Woman who spent 17 days in coma with Covid while pregnant celebrates birth of ‘miracle baby’

Laura Curtis was 21 weeks pregnant when she ended up on a ventilator in Beaumont Hospital

Laura Curtis wants people to know there can be life after a severe Covid-19 infection. In her case, there were two.

The 29-year-old from Baldoyle in Dublin was 21 weeks’ pregnant when she ended up on a ventilator in Beaumont Hospital’s intensive care unit after being diagnosed with the disease last March.

Before being put in an induced coma, she remembers struggling for breath and becoming hysterical as doctors pointed out that her pregnancy was not viable at 21 weeks and their priority would be keeping her alive.

“It was one of the hardest things I ever had to hear,” said the youth worker, who suffered a miscarriage a year ago. “I didn’t want to lose another one.”


What Curtis did not know was that while she spent 17 days in an induced coma, doctors and nurses from Beaumont and the Rotunda maternity hospital were working to save her and her daughter.

She was oblivious to the fact that her partner, Robbie Dalton, who tested positive for Covid-19 at around the same time Curtis, was keeping tabs on their baby thanks to the wonders of technology and the dedication of medical staff.

When Dr Maria Kennelly, a consultant in obstetrics and gynaecology at the Rotunda, came to scan the baby, staff at Beaumont made sure Dalton had a bird’s eye view.

“They FaceTimed his phone while Maria was scanning my belly so he could see it live,” said Curtis. “It was mad. He could see her while I was asleep in the coma.”

When the medics woke Curtis up, she assumed she had lost the baby because of her last conversation with doctors.

“Robbie was sitting there masked and gowned. They had let him in for half an hour. I told him ‘you know I’m not pregnant any more’ and he said ‘you are Laura’,” she recalled.

Curtis said he played her a recording of the baby’s heartbeat that the medics had sent on and “that’s how I found out I was still pregnant”.

Hospital staff

Initially, she found the news difficult to grasp, not least because while in the coma she had believed she was visiting places such as Dubai and Poland.

The couple’s daughter, Demi, was born in the Rotunda on July 14th, weighing in at 7lb 2oz.

“We are both doing well and are both here to tell the tale. She is perfect – 10 fingers, 10 toes. Everyone tells me she is a miracle baby and she is,” Curtis says.

“Without the staff in Beaumont Hospital I would not be alive today. Thanks to them and the staff in the Rotunda we are both here. I don’t think they get the recognition they deserve. They really went above and beyond for us.”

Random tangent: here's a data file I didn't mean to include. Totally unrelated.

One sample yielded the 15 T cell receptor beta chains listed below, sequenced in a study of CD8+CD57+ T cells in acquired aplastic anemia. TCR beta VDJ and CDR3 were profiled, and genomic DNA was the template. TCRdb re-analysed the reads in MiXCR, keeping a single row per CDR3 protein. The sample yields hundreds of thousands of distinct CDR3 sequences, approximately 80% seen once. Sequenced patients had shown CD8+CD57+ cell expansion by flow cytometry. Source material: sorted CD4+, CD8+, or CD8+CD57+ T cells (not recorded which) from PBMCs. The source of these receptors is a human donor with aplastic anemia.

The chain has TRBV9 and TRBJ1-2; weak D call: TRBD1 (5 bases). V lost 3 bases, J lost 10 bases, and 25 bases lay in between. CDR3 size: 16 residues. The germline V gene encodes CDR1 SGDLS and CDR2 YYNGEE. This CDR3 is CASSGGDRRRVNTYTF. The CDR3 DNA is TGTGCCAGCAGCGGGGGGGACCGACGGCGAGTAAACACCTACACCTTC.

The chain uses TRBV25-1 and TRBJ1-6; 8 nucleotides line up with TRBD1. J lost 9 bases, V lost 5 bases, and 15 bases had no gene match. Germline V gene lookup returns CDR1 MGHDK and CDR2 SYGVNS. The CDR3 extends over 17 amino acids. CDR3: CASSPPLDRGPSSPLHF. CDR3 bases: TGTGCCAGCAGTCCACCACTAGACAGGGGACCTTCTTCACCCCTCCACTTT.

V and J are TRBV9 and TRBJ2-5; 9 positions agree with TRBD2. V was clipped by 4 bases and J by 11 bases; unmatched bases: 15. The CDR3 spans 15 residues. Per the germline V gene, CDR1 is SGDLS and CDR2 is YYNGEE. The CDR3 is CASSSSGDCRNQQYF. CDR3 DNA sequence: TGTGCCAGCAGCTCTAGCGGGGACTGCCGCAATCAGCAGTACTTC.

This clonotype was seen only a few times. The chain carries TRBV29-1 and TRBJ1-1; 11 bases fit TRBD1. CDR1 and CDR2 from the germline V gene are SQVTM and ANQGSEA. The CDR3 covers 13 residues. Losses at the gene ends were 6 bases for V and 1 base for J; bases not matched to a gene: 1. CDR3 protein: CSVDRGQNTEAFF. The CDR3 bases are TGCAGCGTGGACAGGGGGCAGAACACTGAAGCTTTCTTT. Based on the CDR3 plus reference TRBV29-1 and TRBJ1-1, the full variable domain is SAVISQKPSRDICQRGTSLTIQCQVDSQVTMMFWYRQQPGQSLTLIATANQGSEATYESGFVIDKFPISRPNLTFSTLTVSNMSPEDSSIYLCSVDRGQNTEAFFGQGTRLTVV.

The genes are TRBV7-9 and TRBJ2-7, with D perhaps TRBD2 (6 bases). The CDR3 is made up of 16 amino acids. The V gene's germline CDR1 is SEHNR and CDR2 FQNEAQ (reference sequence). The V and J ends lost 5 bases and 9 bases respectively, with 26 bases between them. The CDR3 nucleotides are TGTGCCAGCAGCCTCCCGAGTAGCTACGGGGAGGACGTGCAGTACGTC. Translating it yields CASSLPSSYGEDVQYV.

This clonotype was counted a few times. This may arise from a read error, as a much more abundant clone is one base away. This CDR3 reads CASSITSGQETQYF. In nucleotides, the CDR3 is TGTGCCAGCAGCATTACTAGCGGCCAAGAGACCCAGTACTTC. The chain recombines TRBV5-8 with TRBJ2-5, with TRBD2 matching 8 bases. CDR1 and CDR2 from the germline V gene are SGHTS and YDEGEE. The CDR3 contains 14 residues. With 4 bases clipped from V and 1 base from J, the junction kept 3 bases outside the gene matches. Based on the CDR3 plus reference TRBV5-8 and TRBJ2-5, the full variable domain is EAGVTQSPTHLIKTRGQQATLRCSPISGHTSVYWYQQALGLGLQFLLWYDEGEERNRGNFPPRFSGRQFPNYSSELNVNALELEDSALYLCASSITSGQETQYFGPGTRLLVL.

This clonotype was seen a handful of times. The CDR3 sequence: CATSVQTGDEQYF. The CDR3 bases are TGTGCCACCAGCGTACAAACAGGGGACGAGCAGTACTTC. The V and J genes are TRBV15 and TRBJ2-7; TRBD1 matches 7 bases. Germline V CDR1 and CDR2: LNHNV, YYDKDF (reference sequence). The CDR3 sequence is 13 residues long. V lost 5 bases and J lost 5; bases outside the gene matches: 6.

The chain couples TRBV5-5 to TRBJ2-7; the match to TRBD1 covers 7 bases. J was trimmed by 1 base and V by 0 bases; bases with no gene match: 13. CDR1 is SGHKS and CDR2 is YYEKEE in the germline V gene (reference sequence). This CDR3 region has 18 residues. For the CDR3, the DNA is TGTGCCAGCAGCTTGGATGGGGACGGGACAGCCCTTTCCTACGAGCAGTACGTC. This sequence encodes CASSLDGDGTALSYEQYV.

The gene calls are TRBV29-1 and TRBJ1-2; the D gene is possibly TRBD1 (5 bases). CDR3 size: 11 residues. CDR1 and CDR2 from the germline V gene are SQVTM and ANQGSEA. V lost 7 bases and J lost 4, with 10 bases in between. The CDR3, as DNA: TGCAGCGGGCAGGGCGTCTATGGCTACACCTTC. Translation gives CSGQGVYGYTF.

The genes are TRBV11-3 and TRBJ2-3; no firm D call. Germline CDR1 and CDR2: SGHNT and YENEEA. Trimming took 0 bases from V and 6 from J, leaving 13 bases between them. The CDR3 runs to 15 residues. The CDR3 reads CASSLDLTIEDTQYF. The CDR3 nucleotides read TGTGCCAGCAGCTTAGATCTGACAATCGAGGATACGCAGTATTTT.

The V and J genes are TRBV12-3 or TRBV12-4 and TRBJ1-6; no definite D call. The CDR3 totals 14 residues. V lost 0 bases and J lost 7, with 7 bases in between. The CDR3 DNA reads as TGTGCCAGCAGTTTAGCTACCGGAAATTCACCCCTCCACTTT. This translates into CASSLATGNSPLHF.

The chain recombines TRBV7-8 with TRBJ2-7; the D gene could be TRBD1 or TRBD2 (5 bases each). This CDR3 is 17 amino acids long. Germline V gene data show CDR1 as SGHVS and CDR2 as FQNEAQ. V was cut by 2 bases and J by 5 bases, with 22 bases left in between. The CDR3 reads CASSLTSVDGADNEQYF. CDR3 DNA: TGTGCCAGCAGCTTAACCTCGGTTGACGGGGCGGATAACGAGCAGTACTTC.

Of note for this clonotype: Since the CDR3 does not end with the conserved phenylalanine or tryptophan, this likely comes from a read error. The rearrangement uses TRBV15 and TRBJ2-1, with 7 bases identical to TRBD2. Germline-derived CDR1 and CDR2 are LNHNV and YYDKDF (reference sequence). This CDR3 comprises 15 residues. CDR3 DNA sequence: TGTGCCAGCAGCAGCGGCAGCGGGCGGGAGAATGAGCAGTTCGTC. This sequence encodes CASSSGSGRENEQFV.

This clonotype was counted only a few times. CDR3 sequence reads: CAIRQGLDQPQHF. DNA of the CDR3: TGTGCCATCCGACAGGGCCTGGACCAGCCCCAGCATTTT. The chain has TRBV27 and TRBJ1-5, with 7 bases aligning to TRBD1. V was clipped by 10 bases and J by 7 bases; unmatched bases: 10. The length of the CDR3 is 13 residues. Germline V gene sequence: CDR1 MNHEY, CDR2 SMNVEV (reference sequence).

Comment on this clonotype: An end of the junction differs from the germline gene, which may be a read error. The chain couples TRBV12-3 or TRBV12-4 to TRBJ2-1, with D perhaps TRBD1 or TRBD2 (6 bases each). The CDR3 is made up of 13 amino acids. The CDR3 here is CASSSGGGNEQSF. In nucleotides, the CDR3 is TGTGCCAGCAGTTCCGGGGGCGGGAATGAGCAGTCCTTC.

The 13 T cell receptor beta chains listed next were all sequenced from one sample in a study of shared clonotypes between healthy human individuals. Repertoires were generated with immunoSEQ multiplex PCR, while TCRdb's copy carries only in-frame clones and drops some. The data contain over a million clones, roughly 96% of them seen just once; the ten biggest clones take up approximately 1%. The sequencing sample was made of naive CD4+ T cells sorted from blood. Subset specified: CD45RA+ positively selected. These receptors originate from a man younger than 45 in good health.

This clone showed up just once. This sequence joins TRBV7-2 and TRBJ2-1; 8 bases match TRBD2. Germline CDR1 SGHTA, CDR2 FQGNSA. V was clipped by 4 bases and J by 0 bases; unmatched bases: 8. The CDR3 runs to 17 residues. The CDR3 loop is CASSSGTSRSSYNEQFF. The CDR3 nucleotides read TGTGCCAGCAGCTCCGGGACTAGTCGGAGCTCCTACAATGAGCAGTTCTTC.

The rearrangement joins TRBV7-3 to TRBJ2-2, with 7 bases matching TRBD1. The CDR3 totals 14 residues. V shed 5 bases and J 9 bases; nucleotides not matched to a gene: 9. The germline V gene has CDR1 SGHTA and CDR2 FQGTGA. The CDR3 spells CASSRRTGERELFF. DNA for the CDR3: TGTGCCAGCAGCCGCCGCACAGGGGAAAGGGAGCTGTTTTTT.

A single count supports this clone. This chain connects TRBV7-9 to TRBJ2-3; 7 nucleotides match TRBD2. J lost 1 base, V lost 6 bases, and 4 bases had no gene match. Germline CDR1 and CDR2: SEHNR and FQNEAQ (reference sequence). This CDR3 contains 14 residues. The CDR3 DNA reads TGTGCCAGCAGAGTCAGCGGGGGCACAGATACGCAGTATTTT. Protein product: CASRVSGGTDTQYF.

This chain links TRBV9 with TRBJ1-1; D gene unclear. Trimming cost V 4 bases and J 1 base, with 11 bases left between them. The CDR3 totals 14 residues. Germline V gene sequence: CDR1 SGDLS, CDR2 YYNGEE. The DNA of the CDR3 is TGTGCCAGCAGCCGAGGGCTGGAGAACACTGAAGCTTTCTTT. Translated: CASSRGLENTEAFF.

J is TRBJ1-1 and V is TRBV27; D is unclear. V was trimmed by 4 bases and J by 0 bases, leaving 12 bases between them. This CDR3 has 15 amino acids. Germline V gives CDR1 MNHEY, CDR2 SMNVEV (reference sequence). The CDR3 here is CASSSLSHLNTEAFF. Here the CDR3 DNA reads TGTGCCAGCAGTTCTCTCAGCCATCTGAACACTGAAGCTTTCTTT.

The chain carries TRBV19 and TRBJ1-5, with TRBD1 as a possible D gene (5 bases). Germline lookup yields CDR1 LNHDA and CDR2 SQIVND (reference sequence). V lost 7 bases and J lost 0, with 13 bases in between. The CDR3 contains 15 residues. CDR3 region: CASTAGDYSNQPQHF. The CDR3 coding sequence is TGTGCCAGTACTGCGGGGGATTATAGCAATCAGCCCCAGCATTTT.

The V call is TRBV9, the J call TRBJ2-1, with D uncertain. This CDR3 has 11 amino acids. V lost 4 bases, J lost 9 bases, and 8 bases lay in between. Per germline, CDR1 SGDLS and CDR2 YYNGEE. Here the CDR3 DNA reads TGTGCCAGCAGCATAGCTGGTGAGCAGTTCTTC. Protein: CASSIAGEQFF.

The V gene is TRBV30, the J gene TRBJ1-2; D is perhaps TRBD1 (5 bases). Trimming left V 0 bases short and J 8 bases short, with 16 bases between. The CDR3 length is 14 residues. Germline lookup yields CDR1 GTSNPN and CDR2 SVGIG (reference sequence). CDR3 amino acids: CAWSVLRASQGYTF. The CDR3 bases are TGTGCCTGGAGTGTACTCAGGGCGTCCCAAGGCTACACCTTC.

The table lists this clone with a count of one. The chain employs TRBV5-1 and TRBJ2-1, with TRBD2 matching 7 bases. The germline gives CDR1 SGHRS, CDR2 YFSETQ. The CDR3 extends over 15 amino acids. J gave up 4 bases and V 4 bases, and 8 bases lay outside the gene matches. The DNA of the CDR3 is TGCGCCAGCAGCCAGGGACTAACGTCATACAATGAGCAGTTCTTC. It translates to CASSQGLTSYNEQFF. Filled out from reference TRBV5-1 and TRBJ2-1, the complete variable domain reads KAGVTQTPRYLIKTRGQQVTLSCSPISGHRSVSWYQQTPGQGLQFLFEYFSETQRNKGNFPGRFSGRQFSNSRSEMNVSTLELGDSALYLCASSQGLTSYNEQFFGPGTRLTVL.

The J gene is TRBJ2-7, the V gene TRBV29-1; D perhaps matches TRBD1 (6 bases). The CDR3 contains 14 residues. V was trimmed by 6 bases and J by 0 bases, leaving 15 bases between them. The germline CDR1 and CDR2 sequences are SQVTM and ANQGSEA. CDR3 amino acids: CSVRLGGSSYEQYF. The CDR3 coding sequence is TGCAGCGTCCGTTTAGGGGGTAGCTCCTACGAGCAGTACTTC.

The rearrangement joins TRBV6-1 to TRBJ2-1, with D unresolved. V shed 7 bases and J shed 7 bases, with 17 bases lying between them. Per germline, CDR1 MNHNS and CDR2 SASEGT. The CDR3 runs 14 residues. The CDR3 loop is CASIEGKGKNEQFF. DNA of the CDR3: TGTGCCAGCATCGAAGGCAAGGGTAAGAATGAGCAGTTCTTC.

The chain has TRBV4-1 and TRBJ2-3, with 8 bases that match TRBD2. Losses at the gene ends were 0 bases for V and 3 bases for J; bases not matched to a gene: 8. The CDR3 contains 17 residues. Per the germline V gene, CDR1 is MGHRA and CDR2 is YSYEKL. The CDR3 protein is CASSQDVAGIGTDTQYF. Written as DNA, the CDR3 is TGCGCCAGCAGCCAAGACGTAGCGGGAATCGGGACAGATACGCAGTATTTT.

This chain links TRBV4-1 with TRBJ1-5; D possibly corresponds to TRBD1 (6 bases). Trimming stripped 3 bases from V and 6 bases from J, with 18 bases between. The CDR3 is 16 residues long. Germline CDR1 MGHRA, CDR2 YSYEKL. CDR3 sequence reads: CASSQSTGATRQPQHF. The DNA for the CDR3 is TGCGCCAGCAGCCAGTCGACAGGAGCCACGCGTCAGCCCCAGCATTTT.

Despite having no underlying conditions, Curtis deteriorated quickly once she contracted Covid-19. She feels lucky to be alive.

“My nanny died in a nursing home a year ago at the start of Covid so our family have had good and bad stories with the virus, but this is definitely a good story.”

Her recovery continues but there were difficult days even after she was taken off the ventilator. “I spent five weeks in hospital. I had to learn to walk again, and to talk again and the recovery was a tough road.”

She says her hair came out “in clumps” and when she got home she could only make it up the stairs once a day because of the pressure on her lungs and heart.

When Curtis contracted the disease, the medical advice was not to get vaccinated while pregnant “although by the time I came out of ICU that had changed”.

In retrospect, the experience seems unreal and “more like a nightmare, really”, Curtis says.


She remembers gradually becoming unwell last March, with a cough and a high temperature, and then feeling lost as she was taken away in an ambulance, knowing that her family would be unable to visit.

“The nurses were all masked and gowned with hair nets. You couldn’t really see anyone’s face when I got into the hospital, but I kept saying ‘make sure the baby is okay’,” she says.

“I got antibiotics, steroids, morphine, you name it. But they kept checking with the Rotunda about the possible effect on the baby, and Dr Kennelly came to Beaumont and scanned me a few times when I was in the coma.

“I was prone on my belly for 16 hours a day when I was in the coma because I could breathe better and responded a lot better. I am surprised Demi didn’t have a flat face when she came out.”

Curtis says she lost a stone during the 17 days in a coma, being fed through a tube in one nostril and breathing through a tube in the other.

“They gave me muscle relaxers. I couldn’t use my arms and legs when I woke up . . . But Demi is four weeks old today and I just feel so relieved that she is here and that I am here. There is not a bother on her.”

She has sent photographs of Demi to many of the medics, including Gerard Curley, Professor of Anaesthesia at Beaumont, and his colleagues Dr Rory Dwyer and Dr Sinéad Galvin.

“I got lovely emails back saying the photos made their day,” she says.

“I am so thankful to be still alive and to have Demi. Maybe if this had happened a year earlier they would not have known so much about Covid . Maybe it’s good it happened when it did.”